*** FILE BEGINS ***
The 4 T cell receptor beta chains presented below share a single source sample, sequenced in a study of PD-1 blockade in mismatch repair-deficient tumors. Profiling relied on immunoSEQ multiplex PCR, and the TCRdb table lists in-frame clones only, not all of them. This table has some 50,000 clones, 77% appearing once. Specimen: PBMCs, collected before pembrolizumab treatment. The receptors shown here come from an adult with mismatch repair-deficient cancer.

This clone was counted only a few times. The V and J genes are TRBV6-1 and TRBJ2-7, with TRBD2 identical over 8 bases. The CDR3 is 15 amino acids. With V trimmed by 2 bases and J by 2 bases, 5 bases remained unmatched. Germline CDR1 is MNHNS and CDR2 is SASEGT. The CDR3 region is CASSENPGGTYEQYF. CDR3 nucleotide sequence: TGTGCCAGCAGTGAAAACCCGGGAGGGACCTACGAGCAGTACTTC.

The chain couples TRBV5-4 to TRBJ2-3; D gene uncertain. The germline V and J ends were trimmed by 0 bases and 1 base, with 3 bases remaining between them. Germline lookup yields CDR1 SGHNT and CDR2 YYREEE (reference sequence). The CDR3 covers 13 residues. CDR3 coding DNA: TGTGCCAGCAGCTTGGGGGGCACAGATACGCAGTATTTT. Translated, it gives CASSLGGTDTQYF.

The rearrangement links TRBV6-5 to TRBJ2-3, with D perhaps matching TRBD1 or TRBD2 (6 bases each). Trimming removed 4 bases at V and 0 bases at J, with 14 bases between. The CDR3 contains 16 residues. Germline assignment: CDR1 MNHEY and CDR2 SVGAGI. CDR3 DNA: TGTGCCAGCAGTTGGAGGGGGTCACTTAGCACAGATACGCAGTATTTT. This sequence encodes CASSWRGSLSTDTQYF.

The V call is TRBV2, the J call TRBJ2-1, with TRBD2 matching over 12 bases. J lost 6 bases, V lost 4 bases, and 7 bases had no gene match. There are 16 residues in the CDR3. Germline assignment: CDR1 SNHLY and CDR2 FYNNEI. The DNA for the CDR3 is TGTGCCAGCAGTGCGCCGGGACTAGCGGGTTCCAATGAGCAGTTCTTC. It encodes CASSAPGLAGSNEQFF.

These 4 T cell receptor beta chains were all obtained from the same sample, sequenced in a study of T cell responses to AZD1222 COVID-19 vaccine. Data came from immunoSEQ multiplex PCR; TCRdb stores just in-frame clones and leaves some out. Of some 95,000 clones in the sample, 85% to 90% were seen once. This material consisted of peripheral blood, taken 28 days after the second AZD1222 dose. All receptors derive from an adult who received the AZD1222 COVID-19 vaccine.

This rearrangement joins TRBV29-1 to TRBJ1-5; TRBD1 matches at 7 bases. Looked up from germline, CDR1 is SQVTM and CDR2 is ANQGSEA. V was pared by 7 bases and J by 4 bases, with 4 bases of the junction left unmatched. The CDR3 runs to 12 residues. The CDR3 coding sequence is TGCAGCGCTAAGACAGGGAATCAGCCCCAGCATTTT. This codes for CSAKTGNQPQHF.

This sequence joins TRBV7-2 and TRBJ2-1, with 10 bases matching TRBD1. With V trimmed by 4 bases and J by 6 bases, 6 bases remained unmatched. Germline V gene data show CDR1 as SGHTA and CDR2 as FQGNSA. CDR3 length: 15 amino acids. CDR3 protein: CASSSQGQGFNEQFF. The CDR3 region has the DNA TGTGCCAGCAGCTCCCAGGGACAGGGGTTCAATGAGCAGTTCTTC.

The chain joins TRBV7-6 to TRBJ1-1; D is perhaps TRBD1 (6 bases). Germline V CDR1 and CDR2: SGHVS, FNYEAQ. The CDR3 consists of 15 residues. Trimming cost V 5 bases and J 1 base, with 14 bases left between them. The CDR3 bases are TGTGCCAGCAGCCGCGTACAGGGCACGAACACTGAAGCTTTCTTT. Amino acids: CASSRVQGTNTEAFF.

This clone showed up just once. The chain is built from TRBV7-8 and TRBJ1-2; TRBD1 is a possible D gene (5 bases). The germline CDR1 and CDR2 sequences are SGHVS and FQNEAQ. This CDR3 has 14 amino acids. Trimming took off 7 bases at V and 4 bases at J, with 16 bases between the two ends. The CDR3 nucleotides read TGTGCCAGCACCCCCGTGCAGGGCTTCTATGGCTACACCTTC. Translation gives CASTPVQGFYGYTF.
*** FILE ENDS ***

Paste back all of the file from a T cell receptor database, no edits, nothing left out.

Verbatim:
The 4 T cell receptor beta chains presented below share a single source sample, sequenced in a study of PD-1 blockade in mismatch repair-deficient tumors. Profiling relied on immunoSEQ multiplex PCR, and the TCRdb table lists in-frame clones only, not all of them. This table has some 50,000 clones, 77% appearing once. Specimen: PBMCs, collected before pembrolizumab treatment. The receptors shown here come from an adult with mismatch repair-deficient cancer.

This clone was counted only a few times. The V and J genes are TRBV6-1 and TRBJ2-7, with TRBD2 identical over 8 bases. The CDR3 is 15 amino acids. With V trimmed by 2 bases and J by 2 bases, 5 bases remained unmatched. Germline CDR1 is MNHNS and CDR2 is SASEGT. The CDR3 region is CASSENPGGTYEQYF. CDR3 nucleotide sequence: TGTGCCAGCAGTGAAAACCCGGGAGGGACCTACGAGCAGTACTTC.

The chain couples TRBV5-4 to TRBJ2-3; D gene uncertain. The germline V and J ends were trimmed by 0 bases and 1 base, with 3 bases remaining between them. Germline lookup yields CDR1 SGHNT and CDR2 YYREEE (reference sequence). The CDR3 covers 13 residues. CDR3 coding DNA: TGTGCCAGCAGCTTGGGGGGCACAGATACGCAGTATTTT. Translated, it gives CASSLGGTDTQYF.

The rearrangement links TRBV6-5 to TRBJ2-3, with D perhaps matching TRBD1 or TRBD2 (6 bases each). Trimming removed 4 bases at V and 0 bases at J, with 14 bases between. The CDR3 contains 16 residues. Germline assignment: CDR1 MNHEY and CDR2 SVGAGI. CDR3 DNA: TGTGCCAGCAGTTGGAGGGGGTCACTTAGCACAGATACGCAGTATTTT. This sequence encodes CASSWRGSLSTDTQYF.

The V call is TRBV2, the J call TRBJ2-1, with TRBD2 matching over 12 bases. J lost 6 bases, V lost 4 bases, and 7 bases had no gene match. There are 16 residues in the CDR3. Germline assignment: CDR1 SNHLY and CDR2 FYNNEI. The DNA for the CDR3 is TGTGCCAGCAGTGCGCCGGGACTAGCGGGTTCCAATGAGCAGTTCTTC. It encodes CASSAPGLAGSNEQFF.

These 4 T cell receptor beta chains were all obtained from the same sample, sequenced in a study of T cell responses to AZD1222 COVID-19 vaccine. Data came from immunoSEQ multiplex PCR; TCRdb stores just in-frame clones and leaves some out. Of some 95,000 clones in the sample, 85% to 90% were seen once. This material consisted of peripheral blood, taken 28 days after the second AZD1222 dose. All receptors derive from an adult who received the AZD1222 COVID-19 vaccine.

This rearrangement joins TRBV29-1 to TRBJ1-5; TRBD1 matches at 7 bases. Looked up from germline, CDR1 is SQVTM and CDR2 is ANQGSEA. V was pared by 7 bases and J by 4 bases, with 4 bases of the junction left unmatched. The CDR3 runs to 12 residues. The CDR3 coding sequence is TGCAGCGCTAAGACAGGGAATCAGCCCCAGCATTTT. This codes for CSAKTGNQPQHF.

This sequence joins TRBV7-2 and TRBJ2-1, with 10 bases matching TRBD1. With V trimmed by 4 bases and J by 6 bases, 6 bases remained unmatched. Germline V gene data show CDR1 as SGHTA and CDR2 as FQGNSA. CDR3 length: 15 amino acids. CDR3 protein: CASSSQGQGFNEQFF. The CDR3 region has the DNA TGTGCCAGCAGCTCCCAGGGACAGGGGTTCAATGAGCAGTTCTTC.

The chain joins TRBV7-6 to TRBJ1-1; D is perhaps TRBD1 (6 bases). Germline V CDR1 and CDR2: SGHVS, FNYEAQ. The CDR3 consists of 15 residues. Trimming cost V 5 bases and J 1 base, with 14 bases left between them. The CDR3 bases are TGTGCCAGCAGCCGCGTACAGGGCACGAACACTGAAGCTTTCTTT. Amino acids: CASSRVQGTNTEAFF.

This clone showed up just once. The chain is built from TRBV7-8 and TRBJ1-2; TRBD1 is a possible D gene (5 bases). The germline CDR1 and CDR2 sequences are SGHVS and FQNEAQ. This CDR3 has 14 amino acids. Trimming took off 7 bases at V and 4 bases at J, with 16 bases between the two ends. The CDR3 nucleotides read TGTGCCAGCACCCCCGTGCAGGGCTTCTATGGCTACACCTTC. Translation gives CASTPVQGFYGYTF.